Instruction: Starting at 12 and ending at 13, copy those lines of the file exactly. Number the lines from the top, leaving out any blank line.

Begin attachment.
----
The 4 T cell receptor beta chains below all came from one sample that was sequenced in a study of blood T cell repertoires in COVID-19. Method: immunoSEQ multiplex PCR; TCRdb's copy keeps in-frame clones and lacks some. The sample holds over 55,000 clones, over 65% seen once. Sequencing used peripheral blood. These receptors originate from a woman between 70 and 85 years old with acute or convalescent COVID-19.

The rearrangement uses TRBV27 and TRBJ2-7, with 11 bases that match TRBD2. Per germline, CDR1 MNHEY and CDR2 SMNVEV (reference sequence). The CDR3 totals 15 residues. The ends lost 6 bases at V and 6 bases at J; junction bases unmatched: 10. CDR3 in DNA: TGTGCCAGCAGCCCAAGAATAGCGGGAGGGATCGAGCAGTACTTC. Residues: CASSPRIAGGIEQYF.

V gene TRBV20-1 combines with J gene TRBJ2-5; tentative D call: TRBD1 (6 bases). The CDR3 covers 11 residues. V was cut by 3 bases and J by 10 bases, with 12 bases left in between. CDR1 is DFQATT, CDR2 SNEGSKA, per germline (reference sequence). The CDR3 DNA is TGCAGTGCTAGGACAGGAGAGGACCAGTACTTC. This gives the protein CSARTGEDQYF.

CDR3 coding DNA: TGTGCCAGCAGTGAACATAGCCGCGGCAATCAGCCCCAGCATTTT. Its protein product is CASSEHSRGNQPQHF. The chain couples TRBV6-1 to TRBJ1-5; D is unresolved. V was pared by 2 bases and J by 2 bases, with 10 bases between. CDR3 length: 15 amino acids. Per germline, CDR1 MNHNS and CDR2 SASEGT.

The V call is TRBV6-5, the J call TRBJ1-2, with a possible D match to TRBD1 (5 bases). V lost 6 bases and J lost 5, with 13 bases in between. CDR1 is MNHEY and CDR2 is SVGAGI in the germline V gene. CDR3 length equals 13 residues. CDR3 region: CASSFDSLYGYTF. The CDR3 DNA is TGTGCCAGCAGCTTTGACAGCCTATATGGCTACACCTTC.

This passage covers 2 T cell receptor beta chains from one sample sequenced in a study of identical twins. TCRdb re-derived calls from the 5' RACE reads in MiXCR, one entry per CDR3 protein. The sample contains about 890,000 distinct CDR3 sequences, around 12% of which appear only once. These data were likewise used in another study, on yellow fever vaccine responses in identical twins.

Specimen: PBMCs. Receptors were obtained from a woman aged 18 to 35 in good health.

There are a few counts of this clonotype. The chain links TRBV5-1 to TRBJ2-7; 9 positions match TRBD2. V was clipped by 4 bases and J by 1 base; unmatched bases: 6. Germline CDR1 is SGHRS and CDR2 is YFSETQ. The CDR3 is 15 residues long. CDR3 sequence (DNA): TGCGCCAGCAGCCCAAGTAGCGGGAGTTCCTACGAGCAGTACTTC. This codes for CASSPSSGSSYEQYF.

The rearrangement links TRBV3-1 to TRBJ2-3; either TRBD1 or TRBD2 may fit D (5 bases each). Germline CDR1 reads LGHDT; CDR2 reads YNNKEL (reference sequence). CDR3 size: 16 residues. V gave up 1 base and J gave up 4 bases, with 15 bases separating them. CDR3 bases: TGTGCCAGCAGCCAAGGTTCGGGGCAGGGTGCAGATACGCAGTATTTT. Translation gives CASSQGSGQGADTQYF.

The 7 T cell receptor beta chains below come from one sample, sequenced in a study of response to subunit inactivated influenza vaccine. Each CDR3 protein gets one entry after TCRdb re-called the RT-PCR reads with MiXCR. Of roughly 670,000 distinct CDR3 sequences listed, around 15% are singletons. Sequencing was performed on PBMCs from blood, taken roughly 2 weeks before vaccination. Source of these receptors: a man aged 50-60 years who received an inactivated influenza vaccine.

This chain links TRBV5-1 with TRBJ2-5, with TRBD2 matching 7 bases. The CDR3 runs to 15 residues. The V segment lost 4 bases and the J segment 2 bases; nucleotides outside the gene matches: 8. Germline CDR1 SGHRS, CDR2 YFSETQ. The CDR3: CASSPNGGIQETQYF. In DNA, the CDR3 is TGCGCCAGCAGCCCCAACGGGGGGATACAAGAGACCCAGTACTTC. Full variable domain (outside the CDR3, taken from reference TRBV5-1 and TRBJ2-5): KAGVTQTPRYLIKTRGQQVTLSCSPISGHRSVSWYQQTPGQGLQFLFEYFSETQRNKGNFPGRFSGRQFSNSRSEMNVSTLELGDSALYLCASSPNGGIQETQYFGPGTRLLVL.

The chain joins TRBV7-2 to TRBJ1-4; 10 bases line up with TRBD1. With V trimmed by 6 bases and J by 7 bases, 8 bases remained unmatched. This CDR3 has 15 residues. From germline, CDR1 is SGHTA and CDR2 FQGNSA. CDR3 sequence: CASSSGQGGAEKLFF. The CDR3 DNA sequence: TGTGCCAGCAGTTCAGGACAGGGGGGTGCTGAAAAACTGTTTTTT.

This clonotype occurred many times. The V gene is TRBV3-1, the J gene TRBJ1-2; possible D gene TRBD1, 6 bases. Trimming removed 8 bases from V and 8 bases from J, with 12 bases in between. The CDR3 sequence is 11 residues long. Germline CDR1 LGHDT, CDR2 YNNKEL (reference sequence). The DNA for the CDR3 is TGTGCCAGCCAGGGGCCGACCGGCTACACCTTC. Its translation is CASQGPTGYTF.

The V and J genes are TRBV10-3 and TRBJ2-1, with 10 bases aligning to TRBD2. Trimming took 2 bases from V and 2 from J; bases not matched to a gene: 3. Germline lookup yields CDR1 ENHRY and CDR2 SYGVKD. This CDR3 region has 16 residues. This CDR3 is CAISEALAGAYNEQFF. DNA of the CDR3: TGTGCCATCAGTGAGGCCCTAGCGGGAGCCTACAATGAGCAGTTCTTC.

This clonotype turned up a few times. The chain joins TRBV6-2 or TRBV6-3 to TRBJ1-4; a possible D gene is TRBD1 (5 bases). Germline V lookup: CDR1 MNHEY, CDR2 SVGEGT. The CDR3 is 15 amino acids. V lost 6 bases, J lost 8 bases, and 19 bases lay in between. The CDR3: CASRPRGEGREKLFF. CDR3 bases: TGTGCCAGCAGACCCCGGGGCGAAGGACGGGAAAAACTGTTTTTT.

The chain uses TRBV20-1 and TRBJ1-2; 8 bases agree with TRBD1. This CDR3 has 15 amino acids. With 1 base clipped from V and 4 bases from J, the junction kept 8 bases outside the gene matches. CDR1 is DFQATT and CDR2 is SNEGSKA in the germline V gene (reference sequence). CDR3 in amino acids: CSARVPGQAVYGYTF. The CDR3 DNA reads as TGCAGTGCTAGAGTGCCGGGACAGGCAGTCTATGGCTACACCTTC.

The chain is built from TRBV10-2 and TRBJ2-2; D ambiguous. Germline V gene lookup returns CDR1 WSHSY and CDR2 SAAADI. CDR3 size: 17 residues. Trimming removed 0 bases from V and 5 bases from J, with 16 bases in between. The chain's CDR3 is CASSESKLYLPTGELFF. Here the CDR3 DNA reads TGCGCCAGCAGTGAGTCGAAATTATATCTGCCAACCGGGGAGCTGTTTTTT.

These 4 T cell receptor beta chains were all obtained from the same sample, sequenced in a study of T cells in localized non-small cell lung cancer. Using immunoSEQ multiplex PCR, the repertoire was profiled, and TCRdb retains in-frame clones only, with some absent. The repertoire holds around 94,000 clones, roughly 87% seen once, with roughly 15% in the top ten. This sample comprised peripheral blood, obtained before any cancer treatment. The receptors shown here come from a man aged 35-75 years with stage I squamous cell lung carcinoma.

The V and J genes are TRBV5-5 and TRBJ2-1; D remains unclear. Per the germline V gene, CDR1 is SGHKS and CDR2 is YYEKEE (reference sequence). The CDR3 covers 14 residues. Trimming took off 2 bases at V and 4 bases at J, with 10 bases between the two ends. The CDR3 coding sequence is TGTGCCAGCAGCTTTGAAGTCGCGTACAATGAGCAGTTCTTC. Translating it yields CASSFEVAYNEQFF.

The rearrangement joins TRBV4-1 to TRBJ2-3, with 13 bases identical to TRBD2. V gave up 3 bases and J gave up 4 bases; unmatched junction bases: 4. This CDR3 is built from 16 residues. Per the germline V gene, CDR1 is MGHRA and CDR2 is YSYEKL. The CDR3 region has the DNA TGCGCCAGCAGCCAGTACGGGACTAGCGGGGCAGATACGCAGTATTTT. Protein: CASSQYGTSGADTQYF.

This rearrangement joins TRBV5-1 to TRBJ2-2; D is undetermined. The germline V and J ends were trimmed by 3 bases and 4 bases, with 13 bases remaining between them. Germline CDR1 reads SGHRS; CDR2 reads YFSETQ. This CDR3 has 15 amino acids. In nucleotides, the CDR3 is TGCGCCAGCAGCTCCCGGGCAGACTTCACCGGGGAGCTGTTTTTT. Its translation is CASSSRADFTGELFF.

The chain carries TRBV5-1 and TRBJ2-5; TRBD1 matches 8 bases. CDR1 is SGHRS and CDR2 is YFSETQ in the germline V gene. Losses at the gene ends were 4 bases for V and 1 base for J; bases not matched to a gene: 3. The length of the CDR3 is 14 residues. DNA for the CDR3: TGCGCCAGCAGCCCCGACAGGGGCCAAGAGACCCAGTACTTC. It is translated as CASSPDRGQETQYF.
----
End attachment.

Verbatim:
The chain joins TRBV7-2 to TRBJ1-4; 10 bases line up with TRBD1. With V trimmed by 6 bases and J by 7 bases, 8 bases remained unmatched. This CDR3 has 15 residues. From germline, CDR1 is SGHTA and CDR2 FQGNSA. CDR3 sequence: CASSSGQGGAEKLFF. The CDR3 DNA sequence: TGTGCCAGCAGTTCAGGACAGGGGGGTGCTGAAAAACTGTTTTTT.

This clonotype occurred many times. The V gene is TRBV3-1, the J gene TRBJ1-2; possible D gene TRBD1, 6 bases. Trimming removed 8 bases from V and 8 bases from J, with 12 bases in between. The CDR3 sequence is 11 residues long. Germline CDR1 LGHDT, CDR2 YNNKEL (reference sequence). The DNA for the CDR3 is TGTGCCAGCCAGGGGCCGACCGGCTACACCTTC. Its translation is CASQGPTGYTF.